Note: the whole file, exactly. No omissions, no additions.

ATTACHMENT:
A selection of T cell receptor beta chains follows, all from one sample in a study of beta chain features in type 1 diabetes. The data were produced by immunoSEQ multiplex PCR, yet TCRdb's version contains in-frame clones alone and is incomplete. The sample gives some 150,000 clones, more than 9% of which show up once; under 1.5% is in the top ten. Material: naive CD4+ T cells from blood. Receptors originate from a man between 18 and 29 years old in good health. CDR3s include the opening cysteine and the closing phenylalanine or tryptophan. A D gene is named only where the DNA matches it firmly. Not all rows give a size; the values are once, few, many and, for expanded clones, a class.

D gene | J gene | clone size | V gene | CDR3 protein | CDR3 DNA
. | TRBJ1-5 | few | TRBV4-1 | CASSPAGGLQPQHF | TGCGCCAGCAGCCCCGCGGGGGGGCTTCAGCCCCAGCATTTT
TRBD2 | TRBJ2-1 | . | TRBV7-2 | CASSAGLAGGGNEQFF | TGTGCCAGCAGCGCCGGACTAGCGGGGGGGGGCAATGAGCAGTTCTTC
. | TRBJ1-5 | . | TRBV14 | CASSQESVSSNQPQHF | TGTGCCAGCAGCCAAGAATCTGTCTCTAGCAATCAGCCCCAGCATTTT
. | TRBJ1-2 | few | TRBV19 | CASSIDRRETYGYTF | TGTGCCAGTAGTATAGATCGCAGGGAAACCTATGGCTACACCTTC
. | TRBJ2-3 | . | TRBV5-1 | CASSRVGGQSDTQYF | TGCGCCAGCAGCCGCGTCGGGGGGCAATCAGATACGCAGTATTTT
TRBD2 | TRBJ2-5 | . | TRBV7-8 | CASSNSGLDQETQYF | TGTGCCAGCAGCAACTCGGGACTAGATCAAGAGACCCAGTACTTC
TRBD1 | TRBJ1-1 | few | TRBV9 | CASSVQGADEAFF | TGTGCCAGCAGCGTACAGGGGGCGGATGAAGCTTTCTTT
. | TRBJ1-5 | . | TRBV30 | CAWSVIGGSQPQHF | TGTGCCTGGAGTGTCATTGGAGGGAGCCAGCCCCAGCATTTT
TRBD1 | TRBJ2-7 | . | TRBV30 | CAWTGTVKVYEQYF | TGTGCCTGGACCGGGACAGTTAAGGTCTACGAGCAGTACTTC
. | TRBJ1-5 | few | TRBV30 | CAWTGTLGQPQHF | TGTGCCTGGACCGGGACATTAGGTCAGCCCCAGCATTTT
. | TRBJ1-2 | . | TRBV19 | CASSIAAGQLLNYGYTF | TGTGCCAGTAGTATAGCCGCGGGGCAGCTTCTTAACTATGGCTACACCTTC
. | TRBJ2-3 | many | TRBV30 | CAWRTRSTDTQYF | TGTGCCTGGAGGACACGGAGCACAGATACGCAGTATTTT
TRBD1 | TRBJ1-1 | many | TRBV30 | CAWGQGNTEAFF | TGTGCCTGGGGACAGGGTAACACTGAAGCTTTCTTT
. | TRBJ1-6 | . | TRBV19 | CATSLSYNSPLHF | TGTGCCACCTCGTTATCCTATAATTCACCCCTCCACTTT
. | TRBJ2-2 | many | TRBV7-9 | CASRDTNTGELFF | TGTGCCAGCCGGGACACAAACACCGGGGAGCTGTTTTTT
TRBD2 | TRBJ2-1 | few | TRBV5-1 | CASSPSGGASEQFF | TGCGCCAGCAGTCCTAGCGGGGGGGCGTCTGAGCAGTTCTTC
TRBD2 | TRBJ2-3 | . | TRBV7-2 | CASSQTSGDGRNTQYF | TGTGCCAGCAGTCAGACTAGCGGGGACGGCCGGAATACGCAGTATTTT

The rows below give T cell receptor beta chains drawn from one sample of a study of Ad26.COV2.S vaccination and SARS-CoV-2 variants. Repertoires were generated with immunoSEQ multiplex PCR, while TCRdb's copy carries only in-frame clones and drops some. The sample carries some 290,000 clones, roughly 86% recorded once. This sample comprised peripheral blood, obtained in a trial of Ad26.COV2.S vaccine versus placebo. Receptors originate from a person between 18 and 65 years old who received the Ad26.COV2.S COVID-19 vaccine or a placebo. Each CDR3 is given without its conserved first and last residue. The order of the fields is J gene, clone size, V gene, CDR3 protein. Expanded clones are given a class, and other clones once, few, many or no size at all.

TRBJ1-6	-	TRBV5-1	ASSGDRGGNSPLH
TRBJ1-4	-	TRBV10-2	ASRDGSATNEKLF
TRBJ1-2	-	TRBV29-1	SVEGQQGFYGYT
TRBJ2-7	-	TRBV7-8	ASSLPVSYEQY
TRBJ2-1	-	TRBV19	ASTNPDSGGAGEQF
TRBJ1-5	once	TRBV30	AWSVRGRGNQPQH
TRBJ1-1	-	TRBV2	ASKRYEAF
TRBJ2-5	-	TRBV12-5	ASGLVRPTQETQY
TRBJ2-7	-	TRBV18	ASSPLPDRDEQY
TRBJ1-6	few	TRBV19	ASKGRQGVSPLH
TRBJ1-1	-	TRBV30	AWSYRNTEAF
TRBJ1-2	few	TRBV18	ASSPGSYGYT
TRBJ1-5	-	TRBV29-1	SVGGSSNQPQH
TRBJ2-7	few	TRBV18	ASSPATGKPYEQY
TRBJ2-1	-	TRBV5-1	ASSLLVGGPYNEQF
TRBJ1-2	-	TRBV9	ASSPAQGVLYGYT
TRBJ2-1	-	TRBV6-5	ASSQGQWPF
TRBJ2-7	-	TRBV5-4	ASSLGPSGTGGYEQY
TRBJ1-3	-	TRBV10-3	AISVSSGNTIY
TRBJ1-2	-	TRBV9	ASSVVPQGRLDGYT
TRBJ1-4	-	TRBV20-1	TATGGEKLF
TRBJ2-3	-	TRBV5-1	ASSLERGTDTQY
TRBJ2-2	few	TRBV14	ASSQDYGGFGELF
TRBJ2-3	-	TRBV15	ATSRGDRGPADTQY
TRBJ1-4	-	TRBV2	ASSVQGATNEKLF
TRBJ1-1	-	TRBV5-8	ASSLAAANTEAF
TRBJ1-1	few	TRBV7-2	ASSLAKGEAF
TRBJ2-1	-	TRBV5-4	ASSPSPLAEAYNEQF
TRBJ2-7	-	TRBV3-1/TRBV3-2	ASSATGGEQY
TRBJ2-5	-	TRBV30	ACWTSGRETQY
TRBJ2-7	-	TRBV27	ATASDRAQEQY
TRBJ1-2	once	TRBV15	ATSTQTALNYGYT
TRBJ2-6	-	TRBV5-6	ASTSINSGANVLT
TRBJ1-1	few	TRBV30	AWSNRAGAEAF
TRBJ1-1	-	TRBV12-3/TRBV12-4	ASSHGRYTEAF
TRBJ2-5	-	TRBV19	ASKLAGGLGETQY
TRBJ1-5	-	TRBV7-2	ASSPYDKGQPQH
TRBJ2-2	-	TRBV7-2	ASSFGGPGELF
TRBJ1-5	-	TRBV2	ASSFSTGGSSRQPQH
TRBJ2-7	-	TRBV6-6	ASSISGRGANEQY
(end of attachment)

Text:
A selection of T cell receptor beta chains follows, all from one sample in a study of beta chain features in type 1 diabetes. The data were produced by immunoSEQ multiplex PCR, yet TCRdb's version contains in-frame clones alone and is incomplete. The sample gives some 150,000 clones, more than 9% of which show up once; under 1.5% is in the top ten. Material: naive CD4+ T cells from blood. Receptors originate from a man between 18 and 29 years old in good health. CDR3s include the opening cysteine and the closing phenylalanine or tryptophan. A D gene is named only where the DNA matches it firmly. Not all rows give a size; the values are once, few, many and, for expanded clones, a class.

D gene | J gene | clone size | V gene | CDR3 protein | CDR3 DNA
. | TRBJ1-5 | few | TRBV4-1 | CASSPAGGLQPQHF | TGCGCCAGCAGCCCCGCGGGGGGGCTTCAGCCCCAGCATTTT
TRBD2 | TRBJ2-1 | . | TRBV7-2 | CASSAGLAGGGNEQFF | TGTGCCAGCAGCGCCGGACTAGCGGGGGGGGGCAATGAGCAGTTCTTC
. | TRBJ1-5 | . | TRBV14 | CASSQESVSSNQPQHF | TGTGCCAGCAGCCAAGAATCTGTCTCTAGCAATCAGCCCCAGCATTTT
. | TRBJ1-2 | few | TRBV19 | CASSIDRRETYGYTF | TGTGCCAGTAGTATAGATCGCAGGGAAACCTATGGCTACACCTTC
. | TRBJ2-3 | . | TRBV5-1 | CASSRVGGQSDTQYF | TGCGCCAGCAGCCGCGTCGGGGGGCAATCAGATACGCAGTATTTT
TRBD2 | TRBJ2-5 | . | TRBV7-8 | CASSNSGLDQETQYF | TGTGCCAGCAGCAACTCGGGACTAGATCAAGAGACCCAGTACTTC
TRBD1 | TRBJ1-1 | few | TRBV9 | CASSVQGADEAFF | TGTGCCAGCAGCGTACAGGGGGCGGATGAAGCTTTCTTT
. | TRBJ1-5 | . | TRBV30 | CAWSVIGGSQPQHF | TGTGCCTGGAGTGTCATTGGAGGGAGCCAGCCCCAGCATTTT
TRBD1 | TRBJ2-7 | . | TRBV30 | CAWTGTVKVYEQYF | TGTGCCTGGACCGGGACAGTTAAGGTCTACGAGCAGTACTTC
. | TRBJ1-5 | few | TRBV30 | CAWTGTLGQPQHF | TGTGCCTGGACCGGGACATTAGGTCAGCCCCAGCATTTT
. | TRBJ1-2 | . | TRBV19 | CASSIAAGQLLNYGYTF | TGTGCCAGTAGTATAGCCGCGGGGCAGCTTCTTAACTATGGCTACACCTTC
. | TRBJ2-3 | many | TRBV30 | CAWRTRSTDTQYF | TGTGCCTGGAGGACACGGAGCACAGATACGCAGTATTTT
TRBD1 | TRBJ1-1 | many | TRBV30 | CAWGQGNTEAFF | TGTGCCTGGGGACAGGGTAACACTGAAGCTTTCTTT
. | TRBJ1-6 | . | TRBV19 | CATSLSYNSPLHF | TGTGCCACCTCGTTATCCTATAATTCACCCCTCCACTTT
. | TRBJ2-2 | many | TRBV7-9 | CASRDTNTGELFF | TGTGCCAGCCGGGACACAAACACCGGGGAGCTGTTTTTT
TRBD2 | TRBJ2-1 | few | TRBV5-1 | CASSPSGGASEQFF | TGCGCCAGCAGTCCTAGCGGGGGGGCGTCTGAGCAGTTCTTC
TRBD2 | TRBJ2-3 | . | TRBV7-2 | CASSQTSGDGRNTQYF | TGTGCCAGCAGTCAGACTAGCGGGGACGGCCGGAATACGCAGTATTTT

The rows below give T cell receptor beta chains drawn from one sample of a study of Ad26.COV2.S vaccination and SARS-CoV-2 variants. Repertoires were generated with immunoSEQ multiplex PCR, while TCRdb's copy carries only in-frame clones and drops some. The sample carries some 290,000 clones, roughly 86% recorded once. This sample comprised peripheral blood, obtained in a trial of Ad26.COV2.S vaccine versus placebo. Receptors originate from a person between 18 and 65 years old who received the Ad26.COV2.S COVID-19 vaccine or a placebo. Each CDR3 is given without its conserved first and last residue. The order of the fields is J gene, clone size, V gene, CDR3 protein. Expanded clones are given a class, and other clones once, few, many or no size at all.

TRBJ1-6	-	TRBV5-1	ASSGDRGGNSPLH
TRBJ1-4	-	TRBV10-2	ASRDGSATNEKLF
TRBJ1-2	-	TRBV29-1	SVEGQQGFYGYT
TRBJ2-7	-	TRBV7-8	ASSLPVSYEQY
TRBJ2-1	-	TRBV19	ASTNPDSGGAGEQF
TRBJ1-5	once	TRBV30	AWSVRGRGNQPQH
TRBJ1-1	-	TRBV2	ASKRYEAF
TRBJ2-5	-	TRBV12-5	ASGLVRPTQETQY
TRBJ2-7	-	TRBV18	ASSPLPDRDEQY
TRBJ1-6	few	TRBV19	ASKGRQGVSPLH
TRBJ1-1	-	TRBV30	AWSYRNTEAF
TRBJ1-2	few	TRBV18	ASSPGSYGYT
TRBJ1-5	-	TRBV29-1	SVGGSSNQPQH
TRBJ2-7	few	TRBV18	ASSPATGKPYEQY
TRBJ2-1	-	TRBV5-1	ASSLLVGGPYNEQF
TRBJ1-2	-	TRBV9	ASSPAQGVLYGYT
TRBJ2-1	-	TRBV6-5	ASSQGQWPF
TRBJ2-7	-	TRBV5-4	ASSLGPSGTGGYEQY
TRBJ1-3	-	TRBV10-3	AISVSSGNTIY
TRBJ1-2	-	TRBV9	ASSVVPQGRLDGYT
TRBJ1-4	-	TRBV20-1	TATGGEKLF
TRBJ2-3	-	TRBV5-1	ASSLERGTDTQY
TRBJ2-2	few	TRBV14	ASSQDYGGFGELF
TRBJ2-3	-	TRBV15	ATSRGDRGPADTQY
TRBJ1-4	-	TRBV2	ASSVQGATNEKLF
TRBJ1-1	-	TRBV5-8	ASSLAAANTEAF
TRBJ1-1	few	TRBV7-2	ASSLAKGEAF
TRBJ2-1	-	TRBV5-4	ASSPSPLAEAYNEQF
TRBJ2-7	-	TRBV3-1/TRBV3-2	ASSATGGEQY
TRBJ2-5	-	TRBV30	ACWTSGRETQY
TRBJ2-7	-	TRBV27	ATASDRAQEQY
TRBJ1-2	once	TRBV15	ATSTQTALNYGYT
TRBJ2-6	-	TRBV5-6	ASTSINSGANVLT
TRBJ1-1	few	TRBV30	AWSNRAGAEAF
TRBJ1-1	-	TRBV12-3/TRBV12-4	ASSHGRYTEAF
TRBJ2-5	-	TRBV19	ASKLAGGLGETQY
TRBJ1-5	-	TRBV7-2	ASSPYDKGQPQH
TRBJ2-2	-	TRBV7-2	ASSFGGPGELF
TRBJ1-5	-	TRBV2	ASSFSTGGSSRQPQH
TRBJ2-7	-	TRBV6-6	ASSISGRGANEQY